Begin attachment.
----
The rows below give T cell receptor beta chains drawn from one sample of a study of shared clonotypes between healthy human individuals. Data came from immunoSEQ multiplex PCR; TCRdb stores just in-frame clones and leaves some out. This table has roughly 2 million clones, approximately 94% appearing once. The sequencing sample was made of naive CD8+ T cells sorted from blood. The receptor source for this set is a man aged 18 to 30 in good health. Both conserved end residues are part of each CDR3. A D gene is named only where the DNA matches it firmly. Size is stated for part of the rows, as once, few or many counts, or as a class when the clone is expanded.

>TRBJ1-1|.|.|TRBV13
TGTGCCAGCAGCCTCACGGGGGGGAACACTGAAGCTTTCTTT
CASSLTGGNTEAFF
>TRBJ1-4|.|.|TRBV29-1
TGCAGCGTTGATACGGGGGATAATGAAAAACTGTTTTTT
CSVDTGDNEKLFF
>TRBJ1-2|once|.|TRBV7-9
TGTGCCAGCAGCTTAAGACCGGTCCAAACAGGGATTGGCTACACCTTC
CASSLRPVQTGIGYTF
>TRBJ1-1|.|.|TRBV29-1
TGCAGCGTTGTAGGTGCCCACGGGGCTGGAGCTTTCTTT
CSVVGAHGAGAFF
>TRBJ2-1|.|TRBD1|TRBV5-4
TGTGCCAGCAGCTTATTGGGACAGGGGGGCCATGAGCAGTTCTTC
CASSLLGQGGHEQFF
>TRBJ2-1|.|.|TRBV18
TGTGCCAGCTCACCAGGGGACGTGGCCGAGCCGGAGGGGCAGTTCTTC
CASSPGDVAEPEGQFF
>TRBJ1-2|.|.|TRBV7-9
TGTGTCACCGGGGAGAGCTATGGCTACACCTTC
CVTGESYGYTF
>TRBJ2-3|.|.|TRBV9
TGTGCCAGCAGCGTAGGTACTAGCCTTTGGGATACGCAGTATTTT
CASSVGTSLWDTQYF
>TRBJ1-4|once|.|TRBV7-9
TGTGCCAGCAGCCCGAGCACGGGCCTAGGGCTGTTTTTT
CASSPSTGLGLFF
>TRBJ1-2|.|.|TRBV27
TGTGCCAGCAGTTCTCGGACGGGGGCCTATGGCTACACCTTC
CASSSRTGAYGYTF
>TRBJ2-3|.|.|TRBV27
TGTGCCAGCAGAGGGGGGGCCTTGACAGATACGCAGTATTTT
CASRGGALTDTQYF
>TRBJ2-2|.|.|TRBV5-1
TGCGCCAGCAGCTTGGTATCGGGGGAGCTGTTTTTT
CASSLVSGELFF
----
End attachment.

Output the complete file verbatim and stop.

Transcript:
The rows below give T cell receptor beta chains drawn from one sample of a study of shared clonotypes between healthy human individuals. Data came from immunoSEQ multiplex PCR; TCRdb stores just in-frame clones and leaves some out. This table has roughly 2 million clones, approximately 94% appearing once. The sequencing sample was made of naive CD8+ T cells sorted from blood. The receptor source for this set is a man aged 18 to 30 in good health. Both conserved end residues are part of each CDR3. A D gene is named only where the DNA matches it firmly. Size is stated for part of the rows, as once, few or many counts, or as a class when the clone is expanded.

>TRBJ1-1|.|.|TRBV13
TGTGCCAGCAGCCTCACGGGGGGGAACACTGAAGCTTTCTTT
CASSLTGGNTEAFF
>TRBJ1-4|.|.|TRBV29-1
TGCAGCGTTGATACGGGGGATAATGAAAAACTGTTTTTT
CSVDTGDNEKLFF
>TRBJ1-2|once|.|TRBV7-9
TGTGCCAGCAGCTTAAGACCGGTCCAAACAGGGATTGGCTACACCTTC
CASSLRPVQTGIGYTF
>TRBJ1-1|.|.|TRBV29-1
TGCAGCGTTGTAGGTGCCCACGGGGCTGGAGCTTTCTTT
CSVVGAHGAGAFF
>TRBJ2-1|.|TRBD1|TRBV5-4
TGTGCCAGCAGCTTATTGGGACAGGGGGGCCATGAGCAGTTCTTC
CASSLLGQGGHEQFF
>TRBJ2-1|.|.|TRBV18
TGTGCCAGCTCACCAGGGGACGTGGCCGAGCCGGAGGGGCAGTTCTTC
CASSPGDVAEPEGQFF
>TRBJ1-2|.|.|TRBV7-9
TGTGTCACCGGGGAGAGCTATGGCTACACCTTC
CVTGESYGYTF
>TRBJ2-3|.|.|TRBV9
TGTGCCAGCAGCGTAGGTACTAGCCTTTGGGATACGCAGTATTTT
CASSVGTSLWDTQYF
>TRBJ1-4|once|.|TRBV7-9
TGTGCCAGCAGCCCGAGCACGGGCCTAGGGCTGTTTTTT
CASSPSTGLGLFF
>TRBJ1-2|.|.|TRBV27
TGTGCCAGCAGTTCTCGGACGGGGGCCTATGGCTACACCTTC
CASSSRTGAYGYTF
>TRBJ2-3|.|.|TRBV27
TGTGCCAGCAGAGGGGGGGCCTTGACAGATACGCAGTATTTT
CASRGGALTDTQYF
>TRBJ2-2|.|.|TRBV5-1
TGCGCCAGCAGCTTGGTATCGGGGGAGCTGTTTTTT
CASSLVSGELFF